Don’t Call It Utopia: Imagining A World Made Better For Music


The concept of utopia is as old as civilization itself, but we are not getting there any faster than we ever were. Every attempt has failed, sooner or later. The writing has been on the wall for utopia since the beginning, it seems — we lasted only a hot minute in the Garden Of Eden before messing that one up, for example. So let us not try for utopia here, but at least try to envision something that is a step above where we are. Let us make a map of the future that is not unrealistically devoid of potholes, but shows at least a bit smoother of a ride for all of us on our musical journey. 

While attending the Albino Skunk Music Festival in October 2021, I had this in mind. And so I went about asking people one question. Or rather, a choice between two questions: given the chance to improve one aspect of your musical journey, or the chance to get rid of one thing that stands in its way, what would that be? I asked artists who played at the festival as well as festival goers the same question, and got a lot of great answers. No two answers were the same, and all of them got me thinking about how we might make our lives in music a little richer, or a little less difficult. From the practical to the whimsical to the ideal, it’s all here in this episode. And along the way, you will hear some of the latest music from artists who spoke with me, including Aaron Burdett, LIzzie No, The Contenders, Riley Downing, The Two Tracks and The Pink Stones.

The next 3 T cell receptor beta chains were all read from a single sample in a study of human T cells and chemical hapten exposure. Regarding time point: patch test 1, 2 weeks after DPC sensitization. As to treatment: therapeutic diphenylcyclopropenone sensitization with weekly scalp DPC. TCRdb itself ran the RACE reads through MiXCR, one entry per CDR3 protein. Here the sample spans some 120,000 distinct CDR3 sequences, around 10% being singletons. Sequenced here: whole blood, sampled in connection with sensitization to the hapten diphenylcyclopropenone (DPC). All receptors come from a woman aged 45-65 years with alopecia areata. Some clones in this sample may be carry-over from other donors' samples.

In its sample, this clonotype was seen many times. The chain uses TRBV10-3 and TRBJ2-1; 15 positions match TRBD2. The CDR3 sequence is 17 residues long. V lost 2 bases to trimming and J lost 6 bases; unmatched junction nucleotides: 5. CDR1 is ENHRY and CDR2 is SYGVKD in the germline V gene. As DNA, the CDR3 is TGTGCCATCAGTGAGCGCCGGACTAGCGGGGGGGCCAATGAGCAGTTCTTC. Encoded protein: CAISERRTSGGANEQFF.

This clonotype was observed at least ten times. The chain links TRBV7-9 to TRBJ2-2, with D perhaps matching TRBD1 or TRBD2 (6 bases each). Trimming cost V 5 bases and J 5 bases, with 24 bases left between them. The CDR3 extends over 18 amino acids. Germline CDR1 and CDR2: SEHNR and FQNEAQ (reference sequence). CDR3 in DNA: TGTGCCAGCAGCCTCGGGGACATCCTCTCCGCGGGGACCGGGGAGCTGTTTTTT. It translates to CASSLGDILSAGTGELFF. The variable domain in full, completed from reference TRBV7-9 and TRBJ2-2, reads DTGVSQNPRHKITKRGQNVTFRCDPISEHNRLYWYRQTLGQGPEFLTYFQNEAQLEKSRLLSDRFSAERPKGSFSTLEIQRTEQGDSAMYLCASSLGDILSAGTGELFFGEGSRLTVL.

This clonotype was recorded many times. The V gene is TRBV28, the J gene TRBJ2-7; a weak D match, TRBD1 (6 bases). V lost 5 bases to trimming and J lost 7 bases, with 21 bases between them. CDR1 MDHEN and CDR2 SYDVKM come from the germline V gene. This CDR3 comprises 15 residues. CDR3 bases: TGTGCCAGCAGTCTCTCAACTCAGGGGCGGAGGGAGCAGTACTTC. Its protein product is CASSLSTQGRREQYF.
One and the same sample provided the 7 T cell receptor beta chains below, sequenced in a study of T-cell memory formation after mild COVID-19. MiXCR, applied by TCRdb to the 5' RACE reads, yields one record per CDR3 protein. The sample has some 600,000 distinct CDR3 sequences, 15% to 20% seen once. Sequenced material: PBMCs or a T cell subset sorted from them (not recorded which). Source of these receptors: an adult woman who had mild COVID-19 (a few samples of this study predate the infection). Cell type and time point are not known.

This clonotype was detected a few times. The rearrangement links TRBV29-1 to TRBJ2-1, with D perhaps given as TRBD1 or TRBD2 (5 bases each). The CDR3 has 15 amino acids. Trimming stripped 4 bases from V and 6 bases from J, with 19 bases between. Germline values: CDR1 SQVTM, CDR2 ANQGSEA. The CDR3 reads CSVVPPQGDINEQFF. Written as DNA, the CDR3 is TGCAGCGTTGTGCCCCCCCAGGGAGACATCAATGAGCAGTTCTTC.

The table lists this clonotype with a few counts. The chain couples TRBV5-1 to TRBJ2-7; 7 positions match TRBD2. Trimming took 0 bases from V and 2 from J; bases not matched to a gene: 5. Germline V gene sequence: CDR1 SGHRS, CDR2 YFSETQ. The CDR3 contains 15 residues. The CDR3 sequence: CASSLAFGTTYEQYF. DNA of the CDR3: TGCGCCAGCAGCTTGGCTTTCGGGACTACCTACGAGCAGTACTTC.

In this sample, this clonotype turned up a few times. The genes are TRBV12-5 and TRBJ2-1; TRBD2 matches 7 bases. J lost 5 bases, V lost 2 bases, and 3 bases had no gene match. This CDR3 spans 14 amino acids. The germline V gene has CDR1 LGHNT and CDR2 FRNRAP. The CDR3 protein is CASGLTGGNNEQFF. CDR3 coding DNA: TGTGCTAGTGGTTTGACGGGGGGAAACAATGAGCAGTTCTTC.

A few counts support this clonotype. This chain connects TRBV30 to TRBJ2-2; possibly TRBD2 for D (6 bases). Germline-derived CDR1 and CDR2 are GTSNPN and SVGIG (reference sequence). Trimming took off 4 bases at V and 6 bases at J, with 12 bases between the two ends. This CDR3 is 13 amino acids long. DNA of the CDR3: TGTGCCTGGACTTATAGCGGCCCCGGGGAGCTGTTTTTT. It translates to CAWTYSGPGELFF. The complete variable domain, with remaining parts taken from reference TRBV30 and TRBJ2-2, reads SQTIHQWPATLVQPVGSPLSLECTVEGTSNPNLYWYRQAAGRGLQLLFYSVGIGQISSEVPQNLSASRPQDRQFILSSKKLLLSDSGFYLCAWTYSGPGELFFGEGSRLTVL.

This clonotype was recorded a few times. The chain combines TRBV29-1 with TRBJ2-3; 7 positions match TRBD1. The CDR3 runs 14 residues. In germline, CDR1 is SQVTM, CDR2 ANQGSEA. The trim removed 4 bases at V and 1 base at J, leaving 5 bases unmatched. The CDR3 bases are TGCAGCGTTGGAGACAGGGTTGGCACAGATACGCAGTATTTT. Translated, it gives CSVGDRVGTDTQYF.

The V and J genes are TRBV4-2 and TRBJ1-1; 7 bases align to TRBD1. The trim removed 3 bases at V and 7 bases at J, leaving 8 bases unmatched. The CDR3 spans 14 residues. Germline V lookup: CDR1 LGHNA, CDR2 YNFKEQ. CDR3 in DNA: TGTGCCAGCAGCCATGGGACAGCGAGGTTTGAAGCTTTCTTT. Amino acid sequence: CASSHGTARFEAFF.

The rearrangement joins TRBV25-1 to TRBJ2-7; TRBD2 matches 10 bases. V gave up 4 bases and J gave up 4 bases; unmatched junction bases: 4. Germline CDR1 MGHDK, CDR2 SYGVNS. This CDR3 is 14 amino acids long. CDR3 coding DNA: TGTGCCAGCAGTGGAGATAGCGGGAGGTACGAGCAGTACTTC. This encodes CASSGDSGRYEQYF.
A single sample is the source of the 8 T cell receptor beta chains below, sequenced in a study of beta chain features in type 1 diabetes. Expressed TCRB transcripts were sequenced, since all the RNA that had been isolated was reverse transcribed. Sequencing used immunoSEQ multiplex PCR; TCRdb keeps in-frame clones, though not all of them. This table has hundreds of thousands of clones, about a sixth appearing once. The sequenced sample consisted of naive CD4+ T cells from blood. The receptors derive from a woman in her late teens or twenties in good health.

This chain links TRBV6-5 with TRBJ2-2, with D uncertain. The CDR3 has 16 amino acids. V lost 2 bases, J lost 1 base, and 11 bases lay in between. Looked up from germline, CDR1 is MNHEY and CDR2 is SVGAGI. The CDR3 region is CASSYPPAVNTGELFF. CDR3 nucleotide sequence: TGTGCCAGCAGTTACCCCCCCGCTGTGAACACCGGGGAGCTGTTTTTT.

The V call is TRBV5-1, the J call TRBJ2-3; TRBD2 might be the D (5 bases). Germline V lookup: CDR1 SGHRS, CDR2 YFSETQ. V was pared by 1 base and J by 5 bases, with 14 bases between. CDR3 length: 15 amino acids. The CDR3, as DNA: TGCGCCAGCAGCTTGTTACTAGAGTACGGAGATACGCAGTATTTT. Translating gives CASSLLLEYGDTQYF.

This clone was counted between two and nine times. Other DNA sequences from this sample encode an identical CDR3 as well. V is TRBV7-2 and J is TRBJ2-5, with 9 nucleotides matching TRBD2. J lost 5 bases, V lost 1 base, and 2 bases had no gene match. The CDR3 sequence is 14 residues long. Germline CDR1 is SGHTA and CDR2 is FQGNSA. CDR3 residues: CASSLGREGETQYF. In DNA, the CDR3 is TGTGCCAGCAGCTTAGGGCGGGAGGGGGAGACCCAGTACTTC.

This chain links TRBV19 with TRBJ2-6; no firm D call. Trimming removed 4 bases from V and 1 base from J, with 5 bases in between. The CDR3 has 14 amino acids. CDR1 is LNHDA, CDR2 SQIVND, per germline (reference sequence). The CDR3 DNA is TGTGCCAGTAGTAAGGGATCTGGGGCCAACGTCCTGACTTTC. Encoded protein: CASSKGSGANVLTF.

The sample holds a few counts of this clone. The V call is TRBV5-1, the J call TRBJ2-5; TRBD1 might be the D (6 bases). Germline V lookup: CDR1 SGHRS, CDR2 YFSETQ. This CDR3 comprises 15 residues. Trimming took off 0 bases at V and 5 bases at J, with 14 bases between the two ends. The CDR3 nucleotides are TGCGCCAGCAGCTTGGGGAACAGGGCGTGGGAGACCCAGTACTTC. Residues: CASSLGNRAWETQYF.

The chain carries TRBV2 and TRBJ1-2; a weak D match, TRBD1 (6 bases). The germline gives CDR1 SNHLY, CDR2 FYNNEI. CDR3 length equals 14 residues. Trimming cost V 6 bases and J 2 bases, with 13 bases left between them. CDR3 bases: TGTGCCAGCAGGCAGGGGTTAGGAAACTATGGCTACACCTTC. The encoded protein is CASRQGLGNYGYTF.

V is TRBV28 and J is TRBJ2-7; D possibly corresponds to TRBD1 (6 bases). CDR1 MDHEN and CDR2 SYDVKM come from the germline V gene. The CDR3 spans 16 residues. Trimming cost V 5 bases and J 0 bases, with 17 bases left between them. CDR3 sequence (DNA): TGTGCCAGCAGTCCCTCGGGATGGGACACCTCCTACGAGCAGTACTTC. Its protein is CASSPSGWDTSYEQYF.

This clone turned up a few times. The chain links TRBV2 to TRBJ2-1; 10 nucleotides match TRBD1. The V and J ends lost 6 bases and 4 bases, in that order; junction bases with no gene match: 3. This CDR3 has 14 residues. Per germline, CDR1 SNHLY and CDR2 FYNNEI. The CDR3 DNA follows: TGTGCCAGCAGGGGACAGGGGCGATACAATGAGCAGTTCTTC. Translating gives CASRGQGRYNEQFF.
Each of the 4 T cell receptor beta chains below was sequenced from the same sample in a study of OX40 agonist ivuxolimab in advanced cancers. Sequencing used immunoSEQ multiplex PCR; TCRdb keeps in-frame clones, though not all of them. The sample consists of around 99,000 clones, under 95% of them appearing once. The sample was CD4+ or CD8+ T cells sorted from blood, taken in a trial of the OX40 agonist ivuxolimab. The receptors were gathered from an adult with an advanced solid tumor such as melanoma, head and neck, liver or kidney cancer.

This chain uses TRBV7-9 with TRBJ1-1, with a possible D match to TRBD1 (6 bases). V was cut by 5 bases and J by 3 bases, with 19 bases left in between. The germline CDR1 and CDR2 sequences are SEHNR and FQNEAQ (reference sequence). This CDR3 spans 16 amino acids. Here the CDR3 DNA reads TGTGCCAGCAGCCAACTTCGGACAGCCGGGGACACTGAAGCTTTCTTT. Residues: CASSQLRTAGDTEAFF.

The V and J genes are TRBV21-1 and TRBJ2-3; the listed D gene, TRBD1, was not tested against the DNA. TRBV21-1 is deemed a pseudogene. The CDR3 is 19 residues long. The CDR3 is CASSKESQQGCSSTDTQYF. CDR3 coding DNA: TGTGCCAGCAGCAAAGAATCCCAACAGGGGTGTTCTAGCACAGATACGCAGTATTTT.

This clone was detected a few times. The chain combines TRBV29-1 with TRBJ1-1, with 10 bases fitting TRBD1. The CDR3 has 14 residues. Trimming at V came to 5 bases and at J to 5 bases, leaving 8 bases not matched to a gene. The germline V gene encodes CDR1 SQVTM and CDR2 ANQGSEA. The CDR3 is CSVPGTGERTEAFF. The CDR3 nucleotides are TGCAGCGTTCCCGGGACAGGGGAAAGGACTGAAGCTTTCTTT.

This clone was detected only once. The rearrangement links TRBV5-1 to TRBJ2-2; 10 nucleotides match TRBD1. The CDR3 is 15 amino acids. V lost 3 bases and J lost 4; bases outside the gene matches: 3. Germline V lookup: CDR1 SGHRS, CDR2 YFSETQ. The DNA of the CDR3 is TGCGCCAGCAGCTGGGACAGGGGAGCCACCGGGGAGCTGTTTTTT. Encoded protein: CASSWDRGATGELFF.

Lizzie No plays harp during her set at The Albino Skunk Music Festival on October 2, 2021

Songs heard in this episode:

“Rockefeller” by Aaron Burdett, from Dream Rich, Dirt Poor

“Deep Breath” by Riley Downing, from Start It Over, excerpt

“Love Me Hardly” by The Pink Stones, from Introducing…The Pink Stones, excerpt

“Finer Weather” by The Contenders, from Laughing With The Reckless, excerpt

“Deep Well Song” by Lizzie No, from Vanity, excerpt

“Beautiful” by The Two Tracks, from Cheers To Solitude

Southern Songs and Stories is a part of the podcast lineup of both public radio WNCW and Osiris Media, with all of the Osiris shows available here. You can also hear new episodes of this podcast on Bluegrass Planet Radio here . Thanks to Glynn Zeigler and everyone at the Albino Skunk Music Festival for their abundant hospitality,  and thanks to Corrie Askew for producing the radio adaptations of this series on public radio WNCW. I’m your host and producer Joe Kendrick thanking you for listening, and I hope you can spread awareness of this endeavor by telling a friend in person or on social media. Giving Southern Songs and Stories a follow, a top rating and a good review will go far in helping us to continue this project and to aid the artists we cover in their musical endeavors, too!